A political advocacy group linked to Seneca Meadows Inc., the state’s largest landfill, has paid for a campaign mailing this month that promotes two Republican candidates in the Nov. 7 election for seats on the Seneca Falls town board.
The campaign flyer financed by Responsible Solutions for New York (RSNY) touts incumbent Dawn Dyson and newcomer Wendy Crane for positions on the five-member board.
“Dawn Dyson and Wendy Crane are leaders who will fight for us,” says the flyer, which does not mention the landfill. It stresses taxes, public safety and jobs.
In recent years, the town board has been divided over whether the landfill should close in 2025 when its state permit expires. As SMI pursues a new permit and a controversial plan to expand and operate through the year 2040, it has shown it values support from board members.
Two weeks before the 2021 town board election, Texas-based Waste Connections Inc., the parent company of SMI, wrote a $200,000 check to RSNY, which then promoted landfill-friendly candidates Frank Sinicropi and Kaitlyn Laskoski over a pair of incumbent Democrats who favored closing SMI in 2025.
The out-of-state donation dwarfed the combined campaign coffers of the four local candidates, and the RSNY-favored candidates won easily.
RSNY’s campaign disclosure reports this year don’t show any donations from Waste Connections — or anyone else. But this month the group reported a series of “outstanding liabilities/loans” totaling more than $115,000 linked to Mercury Public Affairs.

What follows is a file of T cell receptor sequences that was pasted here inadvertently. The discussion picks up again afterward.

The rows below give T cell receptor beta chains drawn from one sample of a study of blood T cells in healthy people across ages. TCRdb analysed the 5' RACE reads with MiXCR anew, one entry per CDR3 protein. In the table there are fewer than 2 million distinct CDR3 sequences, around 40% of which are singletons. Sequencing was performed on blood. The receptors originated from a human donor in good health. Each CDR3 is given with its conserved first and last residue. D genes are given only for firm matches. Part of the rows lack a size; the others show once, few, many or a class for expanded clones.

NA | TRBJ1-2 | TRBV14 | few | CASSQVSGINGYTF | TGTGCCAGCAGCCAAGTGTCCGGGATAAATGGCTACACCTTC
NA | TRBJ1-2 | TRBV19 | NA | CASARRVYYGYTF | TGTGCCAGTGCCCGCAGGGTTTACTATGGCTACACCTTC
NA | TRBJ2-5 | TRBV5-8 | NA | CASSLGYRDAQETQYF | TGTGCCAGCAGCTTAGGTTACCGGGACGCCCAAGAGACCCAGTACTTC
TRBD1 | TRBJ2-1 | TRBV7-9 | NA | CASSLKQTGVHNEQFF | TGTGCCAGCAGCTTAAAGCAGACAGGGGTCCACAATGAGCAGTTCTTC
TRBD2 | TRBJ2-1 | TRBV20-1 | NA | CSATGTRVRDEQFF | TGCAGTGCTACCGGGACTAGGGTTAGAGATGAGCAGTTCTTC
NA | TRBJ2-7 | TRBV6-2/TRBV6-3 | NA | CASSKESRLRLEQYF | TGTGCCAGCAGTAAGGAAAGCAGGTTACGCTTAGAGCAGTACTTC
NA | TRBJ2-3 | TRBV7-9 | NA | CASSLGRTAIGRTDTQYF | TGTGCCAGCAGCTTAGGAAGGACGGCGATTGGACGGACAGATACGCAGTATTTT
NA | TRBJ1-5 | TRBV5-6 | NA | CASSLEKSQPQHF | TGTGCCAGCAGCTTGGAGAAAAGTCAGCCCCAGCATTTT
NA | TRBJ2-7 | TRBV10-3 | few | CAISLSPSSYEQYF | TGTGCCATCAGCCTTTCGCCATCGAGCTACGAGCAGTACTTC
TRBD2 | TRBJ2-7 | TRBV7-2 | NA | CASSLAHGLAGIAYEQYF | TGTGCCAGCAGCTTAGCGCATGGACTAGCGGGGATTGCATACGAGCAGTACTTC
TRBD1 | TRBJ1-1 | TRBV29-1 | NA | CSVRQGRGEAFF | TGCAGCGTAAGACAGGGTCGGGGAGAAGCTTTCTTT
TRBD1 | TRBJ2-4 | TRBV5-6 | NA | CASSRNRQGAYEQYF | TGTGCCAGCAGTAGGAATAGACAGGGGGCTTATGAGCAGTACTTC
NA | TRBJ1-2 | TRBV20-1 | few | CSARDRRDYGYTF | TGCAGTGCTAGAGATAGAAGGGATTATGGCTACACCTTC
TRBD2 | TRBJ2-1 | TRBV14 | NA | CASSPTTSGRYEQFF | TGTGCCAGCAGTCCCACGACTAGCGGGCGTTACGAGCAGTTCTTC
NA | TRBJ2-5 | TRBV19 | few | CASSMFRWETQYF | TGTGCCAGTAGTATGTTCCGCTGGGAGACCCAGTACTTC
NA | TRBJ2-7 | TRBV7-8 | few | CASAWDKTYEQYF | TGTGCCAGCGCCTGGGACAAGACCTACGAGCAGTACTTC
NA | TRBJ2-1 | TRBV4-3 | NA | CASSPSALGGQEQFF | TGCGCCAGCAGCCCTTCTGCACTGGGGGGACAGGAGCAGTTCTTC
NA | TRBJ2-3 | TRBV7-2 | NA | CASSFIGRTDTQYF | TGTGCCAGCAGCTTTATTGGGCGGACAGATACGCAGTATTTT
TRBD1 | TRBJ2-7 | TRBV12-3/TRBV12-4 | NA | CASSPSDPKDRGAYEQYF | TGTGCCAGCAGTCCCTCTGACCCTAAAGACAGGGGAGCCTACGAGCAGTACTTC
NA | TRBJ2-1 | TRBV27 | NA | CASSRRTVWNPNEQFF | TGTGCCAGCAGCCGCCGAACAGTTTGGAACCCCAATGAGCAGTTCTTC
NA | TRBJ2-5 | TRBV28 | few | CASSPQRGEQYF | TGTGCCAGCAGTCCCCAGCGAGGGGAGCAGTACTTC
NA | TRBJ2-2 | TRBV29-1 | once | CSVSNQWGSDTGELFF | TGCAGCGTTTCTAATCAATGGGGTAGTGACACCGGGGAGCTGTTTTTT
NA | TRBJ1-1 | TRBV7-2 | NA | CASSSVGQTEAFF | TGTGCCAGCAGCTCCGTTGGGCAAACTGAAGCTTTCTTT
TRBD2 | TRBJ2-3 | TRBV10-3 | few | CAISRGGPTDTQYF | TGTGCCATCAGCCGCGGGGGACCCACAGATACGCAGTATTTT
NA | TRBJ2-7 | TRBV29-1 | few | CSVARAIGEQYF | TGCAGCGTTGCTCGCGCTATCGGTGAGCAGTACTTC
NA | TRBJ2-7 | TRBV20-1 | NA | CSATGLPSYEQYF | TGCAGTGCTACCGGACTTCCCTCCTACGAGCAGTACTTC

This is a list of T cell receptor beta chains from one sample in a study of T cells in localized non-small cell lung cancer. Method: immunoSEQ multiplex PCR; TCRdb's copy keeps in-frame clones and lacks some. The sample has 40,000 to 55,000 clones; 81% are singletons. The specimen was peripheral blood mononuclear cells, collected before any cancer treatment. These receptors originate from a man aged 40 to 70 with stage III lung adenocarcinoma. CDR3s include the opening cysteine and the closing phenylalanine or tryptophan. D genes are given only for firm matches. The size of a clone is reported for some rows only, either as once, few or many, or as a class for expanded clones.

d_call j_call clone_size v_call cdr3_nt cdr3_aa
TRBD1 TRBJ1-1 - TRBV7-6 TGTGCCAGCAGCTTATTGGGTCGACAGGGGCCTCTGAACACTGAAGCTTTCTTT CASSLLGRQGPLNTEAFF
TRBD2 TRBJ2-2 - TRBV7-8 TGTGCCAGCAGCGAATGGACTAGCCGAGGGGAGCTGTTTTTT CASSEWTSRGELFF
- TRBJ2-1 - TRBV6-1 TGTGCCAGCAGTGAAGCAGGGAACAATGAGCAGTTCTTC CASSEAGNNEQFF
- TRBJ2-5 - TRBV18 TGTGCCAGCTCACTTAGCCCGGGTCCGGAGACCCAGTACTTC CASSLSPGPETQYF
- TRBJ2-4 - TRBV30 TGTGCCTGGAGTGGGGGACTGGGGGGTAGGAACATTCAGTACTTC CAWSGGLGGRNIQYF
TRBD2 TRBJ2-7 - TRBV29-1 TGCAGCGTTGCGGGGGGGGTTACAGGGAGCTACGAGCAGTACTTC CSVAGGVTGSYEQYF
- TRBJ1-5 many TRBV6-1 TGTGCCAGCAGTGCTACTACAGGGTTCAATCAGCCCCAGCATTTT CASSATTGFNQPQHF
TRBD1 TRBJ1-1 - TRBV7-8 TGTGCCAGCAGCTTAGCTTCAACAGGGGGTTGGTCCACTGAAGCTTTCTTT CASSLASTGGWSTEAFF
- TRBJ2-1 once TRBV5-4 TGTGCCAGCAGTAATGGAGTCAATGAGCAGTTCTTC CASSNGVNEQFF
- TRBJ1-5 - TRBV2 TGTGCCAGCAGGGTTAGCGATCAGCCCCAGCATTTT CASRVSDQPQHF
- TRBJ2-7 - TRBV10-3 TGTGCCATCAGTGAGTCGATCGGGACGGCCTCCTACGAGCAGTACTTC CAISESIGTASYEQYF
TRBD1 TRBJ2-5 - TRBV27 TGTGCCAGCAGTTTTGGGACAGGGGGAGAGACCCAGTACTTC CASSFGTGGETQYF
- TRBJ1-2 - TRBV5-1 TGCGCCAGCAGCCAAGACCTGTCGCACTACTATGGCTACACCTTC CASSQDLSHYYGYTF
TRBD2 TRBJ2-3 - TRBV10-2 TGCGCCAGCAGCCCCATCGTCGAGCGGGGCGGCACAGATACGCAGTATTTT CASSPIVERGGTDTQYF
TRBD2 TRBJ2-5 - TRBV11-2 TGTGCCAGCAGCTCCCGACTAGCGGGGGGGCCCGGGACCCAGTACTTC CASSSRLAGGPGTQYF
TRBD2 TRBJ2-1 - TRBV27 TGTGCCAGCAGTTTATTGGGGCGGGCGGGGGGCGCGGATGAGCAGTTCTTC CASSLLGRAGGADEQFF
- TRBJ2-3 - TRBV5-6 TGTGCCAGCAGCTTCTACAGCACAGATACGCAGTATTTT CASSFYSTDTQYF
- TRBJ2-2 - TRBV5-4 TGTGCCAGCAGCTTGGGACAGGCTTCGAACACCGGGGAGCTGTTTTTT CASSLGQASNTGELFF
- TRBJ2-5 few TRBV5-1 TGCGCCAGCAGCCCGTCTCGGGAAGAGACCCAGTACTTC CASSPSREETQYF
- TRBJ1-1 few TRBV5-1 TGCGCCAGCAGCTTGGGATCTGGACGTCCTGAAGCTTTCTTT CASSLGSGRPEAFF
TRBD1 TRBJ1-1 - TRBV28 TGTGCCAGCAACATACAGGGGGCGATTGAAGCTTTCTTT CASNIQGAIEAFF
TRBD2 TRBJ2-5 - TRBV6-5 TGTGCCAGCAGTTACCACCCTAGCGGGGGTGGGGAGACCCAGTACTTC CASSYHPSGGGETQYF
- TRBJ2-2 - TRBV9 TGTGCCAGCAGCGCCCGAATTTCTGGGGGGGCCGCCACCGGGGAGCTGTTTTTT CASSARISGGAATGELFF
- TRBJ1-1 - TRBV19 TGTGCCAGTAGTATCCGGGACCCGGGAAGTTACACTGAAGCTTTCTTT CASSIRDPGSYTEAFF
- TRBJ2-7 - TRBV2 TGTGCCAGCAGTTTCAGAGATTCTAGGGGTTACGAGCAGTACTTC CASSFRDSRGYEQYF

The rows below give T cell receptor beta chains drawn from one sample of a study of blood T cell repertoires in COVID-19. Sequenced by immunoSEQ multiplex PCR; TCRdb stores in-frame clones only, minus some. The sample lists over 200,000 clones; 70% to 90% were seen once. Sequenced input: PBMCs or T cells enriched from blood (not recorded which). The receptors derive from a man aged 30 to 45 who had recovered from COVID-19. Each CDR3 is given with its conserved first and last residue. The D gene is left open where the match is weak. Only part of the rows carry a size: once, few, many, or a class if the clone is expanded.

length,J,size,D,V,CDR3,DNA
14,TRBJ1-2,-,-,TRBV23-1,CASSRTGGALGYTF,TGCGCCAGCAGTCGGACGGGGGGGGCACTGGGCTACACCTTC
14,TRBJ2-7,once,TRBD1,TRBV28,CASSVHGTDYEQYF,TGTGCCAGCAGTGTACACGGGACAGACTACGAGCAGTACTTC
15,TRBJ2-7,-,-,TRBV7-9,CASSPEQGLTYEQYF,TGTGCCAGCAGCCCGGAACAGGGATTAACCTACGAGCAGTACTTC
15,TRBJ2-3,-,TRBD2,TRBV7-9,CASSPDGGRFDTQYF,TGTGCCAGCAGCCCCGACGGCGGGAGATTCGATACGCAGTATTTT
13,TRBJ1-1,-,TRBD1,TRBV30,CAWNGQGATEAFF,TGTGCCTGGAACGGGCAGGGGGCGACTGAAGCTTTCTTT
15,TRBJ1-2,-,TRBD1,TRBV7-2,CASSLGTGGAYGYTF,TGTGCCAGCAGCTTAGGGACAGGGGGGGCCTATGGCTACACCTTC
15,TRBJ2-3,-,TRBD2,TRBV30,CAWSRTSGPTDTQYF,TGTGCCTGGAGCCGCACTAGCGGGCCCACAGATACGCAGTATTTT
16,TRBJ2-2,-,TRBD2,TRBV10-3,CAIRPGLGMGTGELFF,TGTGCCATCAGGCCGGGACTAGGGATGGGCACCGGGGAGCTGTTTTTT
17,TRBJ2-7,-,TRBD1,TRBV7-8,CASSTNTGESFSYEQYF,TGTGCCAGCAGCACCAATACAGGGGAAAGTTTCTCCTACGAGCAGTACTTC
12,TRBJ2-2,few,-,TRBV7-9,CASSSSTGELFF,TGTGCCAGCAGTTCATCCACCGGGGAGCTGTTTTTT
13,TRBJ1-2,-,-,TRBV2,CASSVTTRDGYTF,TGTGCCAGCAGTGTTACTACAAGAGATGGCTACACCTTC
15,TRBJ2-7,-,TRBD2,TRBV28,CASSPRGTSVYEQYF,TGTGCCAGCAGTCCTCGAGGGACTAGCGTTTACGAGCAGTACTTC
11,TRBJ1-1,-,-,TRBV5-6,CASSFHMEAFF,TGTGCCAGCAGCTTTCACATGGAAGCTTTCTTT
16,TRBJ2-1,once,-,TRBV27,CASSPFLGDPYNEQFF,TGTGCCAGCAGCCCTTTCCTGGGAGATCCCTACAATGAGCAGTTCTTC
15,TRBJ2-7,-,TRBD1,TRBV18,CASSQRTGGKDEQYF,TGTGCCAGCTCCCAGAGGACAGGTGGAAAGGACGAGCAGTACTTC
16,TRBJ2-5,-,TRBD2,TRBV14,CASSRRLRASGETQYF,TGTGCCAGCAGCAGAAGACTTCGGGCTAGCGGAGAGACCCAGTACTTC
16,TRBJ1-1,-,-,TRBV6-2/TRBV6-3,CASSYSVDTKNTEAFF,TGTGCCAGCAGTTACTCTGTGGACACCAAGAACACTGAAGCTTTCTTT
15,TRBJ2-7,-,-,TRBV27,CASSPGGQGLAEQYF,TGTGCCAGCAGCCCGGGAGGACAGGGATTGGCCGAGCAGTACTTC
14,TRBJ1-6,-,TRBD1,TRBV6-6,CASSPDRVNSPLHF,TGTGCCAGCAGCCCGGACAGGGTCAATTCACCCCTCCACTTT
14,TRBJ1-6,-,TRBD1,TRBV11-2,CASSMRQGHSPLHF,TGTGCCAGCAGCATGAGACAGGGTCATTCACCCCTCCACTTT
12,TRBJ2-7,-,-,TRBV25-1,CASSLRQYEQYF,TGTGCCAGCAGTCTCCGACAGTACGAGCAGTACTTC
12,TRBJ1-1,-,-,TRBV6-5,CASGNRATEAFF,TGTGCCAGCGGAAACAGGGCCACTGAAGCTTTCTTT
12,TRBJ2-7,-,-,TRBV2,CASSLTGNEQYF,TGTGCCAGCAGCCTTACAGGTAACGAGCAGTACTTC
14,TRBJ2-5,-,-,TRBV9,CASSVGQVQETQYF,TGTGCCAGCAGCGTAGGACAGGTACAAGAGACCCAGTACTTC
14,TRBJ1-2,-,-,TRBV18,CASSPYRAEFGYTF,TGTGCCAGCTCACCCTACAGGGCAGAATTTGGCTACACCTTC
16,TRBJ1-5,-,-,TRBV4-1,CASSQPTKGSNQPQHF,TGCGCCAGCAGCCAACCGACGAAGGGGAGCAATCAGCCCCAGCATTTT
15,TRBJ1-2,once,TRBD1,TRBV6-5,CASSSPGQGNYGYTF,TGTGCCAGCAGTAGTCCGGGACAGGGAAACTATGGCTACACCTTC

For the third straight town election cycle (2019, 2021 and 2023), RSNY has turned to Mercury as its main campaign consultant related to Seneca Falls. In an Oct. 5 disclosure, the group reported $44,850 in “outstanding liabilities/loans” from Mercury, and on Oct. 10, it reported another $70,842.72.
Mercury is a global public strategy and lobbying firm with dozens if not hundreds of clients. Several years ago, it was paid more than $500,000 to help Connecticut-based Atlas Holdings win New York State permits to restart the Greenidge Generation power plant on the shore of Seneca Lake in Dresden. Greenidge later launched a controversial Bitcoin mining operation at the site.
In its Oct. 5 disclosure, filed with the state Board of Elections, RSNY also reported a $1,500 “outstanding liability/loan” dating from November 2021 from Jeffrey T. Buley, a former prominent Republican lawyer from the Albany area who died in April. RSNY had reported expenditures to Buley in the 2019 and 2021 cycles.
“It’s the same old players,” said Doug Avery, who lost his election bid in 2021 to RSNY-backed candidates. “An action committee under the same name, still dealing with Mercury. Obviously, they’re not intimidated by the fact that we raised a fuss about it.”
In 2019, Avery lost his bid for town supervisor to Mike Ferrara after RSNY had labeled him and incumbent Democrat Dave DeLelys as “tax and spenders.” Avery later posted on Facebook, “Who would possibly consider running in 2021 against such a machine?”